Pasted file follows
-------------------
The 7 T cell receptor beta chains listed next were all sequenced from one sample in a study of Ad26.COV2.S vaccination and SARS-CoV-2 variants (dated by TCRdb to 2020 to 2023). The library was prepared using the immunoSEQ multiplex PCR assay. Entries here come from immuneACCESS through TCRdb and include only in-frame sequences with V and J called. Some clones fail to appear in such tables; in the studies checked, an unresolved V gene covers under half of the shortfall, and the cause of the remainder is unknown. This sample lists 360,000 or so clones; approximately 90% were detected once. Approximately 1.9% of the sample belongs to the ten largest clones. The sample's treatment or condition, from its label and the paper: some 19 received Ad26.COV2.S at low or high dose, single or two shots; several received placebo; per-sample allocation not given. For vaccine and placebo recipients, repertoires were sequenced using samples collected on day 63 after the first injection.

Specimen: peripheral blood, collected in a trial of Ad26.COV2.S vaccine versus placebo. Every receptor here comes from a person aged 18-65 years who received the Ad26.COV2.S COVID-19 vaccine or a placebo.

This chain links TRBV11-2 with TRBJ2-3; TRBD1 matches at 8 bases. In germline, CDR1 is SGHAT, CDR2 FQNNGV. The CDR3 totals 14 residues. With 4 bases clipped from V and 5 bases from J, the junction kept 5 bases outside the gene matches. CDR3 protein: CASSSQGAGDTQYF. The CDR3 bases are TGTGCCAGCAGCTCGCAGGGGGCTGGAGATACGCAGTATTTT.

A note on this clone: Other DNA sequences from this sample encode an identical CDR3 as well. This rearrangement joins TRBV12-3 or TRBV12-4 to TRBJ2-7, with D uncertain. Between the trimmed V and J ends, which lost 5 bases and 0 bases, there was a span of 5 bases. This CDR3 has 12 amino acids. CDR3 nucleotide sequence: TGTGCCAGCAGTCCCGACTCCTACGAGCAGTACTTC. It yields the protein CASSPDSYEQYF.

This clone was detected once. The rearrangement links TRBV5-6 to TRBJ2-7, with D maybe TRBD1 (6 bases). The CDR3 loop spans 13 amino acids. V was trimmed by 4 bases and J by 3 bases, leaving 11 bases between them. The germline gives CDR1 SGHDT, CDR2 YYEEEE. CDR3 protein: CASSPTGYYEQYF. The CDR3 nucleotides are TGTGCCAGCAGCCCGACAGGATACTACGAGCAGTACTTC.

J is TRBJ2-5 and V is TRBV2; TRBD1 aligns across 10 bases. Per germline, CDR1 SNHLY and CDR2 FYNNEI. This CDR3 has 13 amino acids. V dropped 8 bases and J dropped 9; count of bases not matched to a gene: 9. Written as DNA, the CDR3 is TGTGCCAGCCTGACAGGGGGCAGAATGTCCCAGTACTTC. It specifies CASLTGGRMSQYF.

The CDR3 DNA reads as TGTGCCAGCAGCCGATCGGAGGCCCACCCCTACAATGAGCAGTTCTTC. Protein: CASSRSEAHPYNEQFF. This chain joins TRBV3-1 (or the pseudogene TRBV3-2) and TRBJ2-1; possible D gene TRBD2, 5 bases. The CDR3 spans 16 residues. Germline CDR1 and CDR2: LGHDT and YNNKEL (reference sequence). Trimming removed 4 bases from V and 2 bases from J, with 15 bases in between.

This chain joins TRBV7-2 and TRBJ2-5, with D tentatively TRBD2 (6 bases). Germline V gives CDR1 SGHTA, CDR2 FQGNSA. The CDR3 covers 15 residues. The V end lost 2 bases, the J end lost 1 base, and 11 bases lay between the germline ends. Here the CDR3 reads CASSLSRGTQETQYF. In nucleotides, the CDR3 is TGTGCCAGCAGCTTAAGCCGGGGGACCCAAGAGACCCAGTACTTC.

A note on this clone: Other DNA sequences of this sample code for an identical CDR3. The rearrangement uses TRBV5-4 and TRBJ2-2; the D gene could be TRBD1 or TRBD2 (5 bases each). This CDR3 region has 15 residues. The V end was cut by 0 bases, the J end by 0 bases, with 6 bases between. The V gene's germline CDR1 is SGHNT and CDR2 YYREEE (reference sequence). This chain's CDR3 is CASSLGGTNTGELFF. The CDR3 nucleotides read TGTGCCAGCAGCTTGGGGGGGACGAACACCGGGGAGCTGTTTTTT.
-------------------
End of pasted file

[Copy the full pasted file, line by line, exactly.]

The 7 T cell receptor beta chains listed next were all sequenced from one sample in a study of Ad26.COV2.S vaccination and SARS-CoV-2 variants (dated by TCRdb to 2020 to 2023). The library was prepared using the immunoSEQ multiplex PCR assay. Entries here come from immuneACCESS through TCRdb and include only in-frame sequences with V and J called. Some clones fail to appear in such tables; in the studies checked, an unresolved V gene covers under half of the shortfall, and the cause of the remainder is unknown. This sample lists 360,000 or so clones; approximately 90% were detected once. Approximately 1.9% of the sample belongs to the ten largest clones. The sample's treatment or condition, from its label and the paper: some 19 received Ad26.COV2.S at low or high dose, single or two shots; several received placebo; per-sample allocation not given. For vaccine and placebo recipients, repertoires were sequenced using samples collected on day 63 after the first injection.

Specimen: peripheral blood, collected in a trial of Ad26.COV2.S vaccine versus placebo. Every receptor here comes from a person aged 18-65 years who received the Ad26.COV2.S COVID-19 vaccine or a placebo.

This chain links TRBV11-2 with TRBJ2-3; TRBD1 matches at 8 bases. In germline, CDR1 is SGHAT, CDR2 FQNNGV. The CDR3 totals 14 residues. With 4 bases clipped from V and 5 bases from J, the junction kept 5 bases outside the gene matches. CDR3 protein: CASSSQGAGDTQYF. The CDR3 bases are TGTGCCAGCAGCTCGCAGGGGGCTGGAGATACGCAGTATTTT.

A note on this clone: Other DNA sequences from this sample encode an identical CDR3 as well. This rearrangement joins TRBV12-3 or TRBV12-4 to TRBJ2-7, with D uncertain. Between the trimmed V and J ends, which lost 5 bases and 0 bases, there was a span of 5 bases. This CDR3 has 12 amino acids. CDR3 nucleotide sequence: TGTGCCAGCAGTCCCGACTCCTACGAGCAGTACTTC. It yields the protein CASSPDSYEQYF.

This clone was detected once. The rearrangement links TRBV5-6 to TRBJ2-7, with D maybe TRBD1 (6 bases). The CDR3 loop spans 13 amino acids. V was trimmed by 4 bases and J by 3 bases, leaving 11 bases between them. The germline gives CDR1 SGHDT, CDR2 YYEEEE. CDR3 protein: CASSPTGYYEQYF. The CDR3 nucleotides are TGTGCCAGCAGCCCGACAGGATACTACGAGCAGTACTTC.

J is TRBJ2-5 and V is TRBV2; TRBD1 aligns across 10 bases. Per germline, CDR1 SNHLY and CDR2 FYNNEI. This CDR3 has 13 amino acids. V dropped 8 bases and J dropped 9; count of bases not matched to a gene: 9. Written as DNA, the CDR3 is TGTGCCAGCCTGACAGGGGGCAGAATGTCCCAGTACTTC. It specifies CASLTGGRMSQYF.

The CDR3 DNA reads as TGTGCCAGCAGCCGATCGGAGGCCCACCCCTACAATGAGCAGTTCTTC. Protein: CASSRSEAHPYNEQFF. This chain joins TRBV3-1 (or the pseudogene TRBV3-2) and TRBJ2-1; possible D gene TRBD2, 5 bases. The CDR3 spans 16 residues. Germline CDR1 and CDR2: LGHDT and YNNKEL (reference sequence). Trimming removed 4 bases from V and 2 bases from J, with 15 bases in between.

This chain joins TRBV7-2 and TRBJ2-5, with D tentatively TRBD2 (6 bases). Germline V gives CDR1 SGHTA, CDR2 FQGNSA. The CDR3 covers 15 residues. The V end lost 2 bases, the J end lost 1 base, and 11 bases lay between the germline ends. Here the CDR3 reads CASSLSRGTQETQYF. In nucleotides, the CDR3 is TGTGCCAGCAGCTTAAGCCGGGGGACCCAAGAGACCCAGTACTTC.

A note on this clone: Other DNA sequences of this sample code for an identical CDR3. The rearrangement uses TRBV5-4 and TRBJ2-2; the D gene could be TRBD1 or TRBD2 (5 bases each). This CDR3 region has 15 residues. The V end was cut by 0 bases, the J end by 0 bases, with 6 bases between. The V gene's germline CDR1 is SGHNT and CDR2 YYREEE (reference sequence). This chain's CDR3 is CASSLGGTNTGELFF. The CDR3 nucleotides read TGTGCCAGCAGCTTGGGGGGGACGAACACCGGGGAGCTGTTTTTT.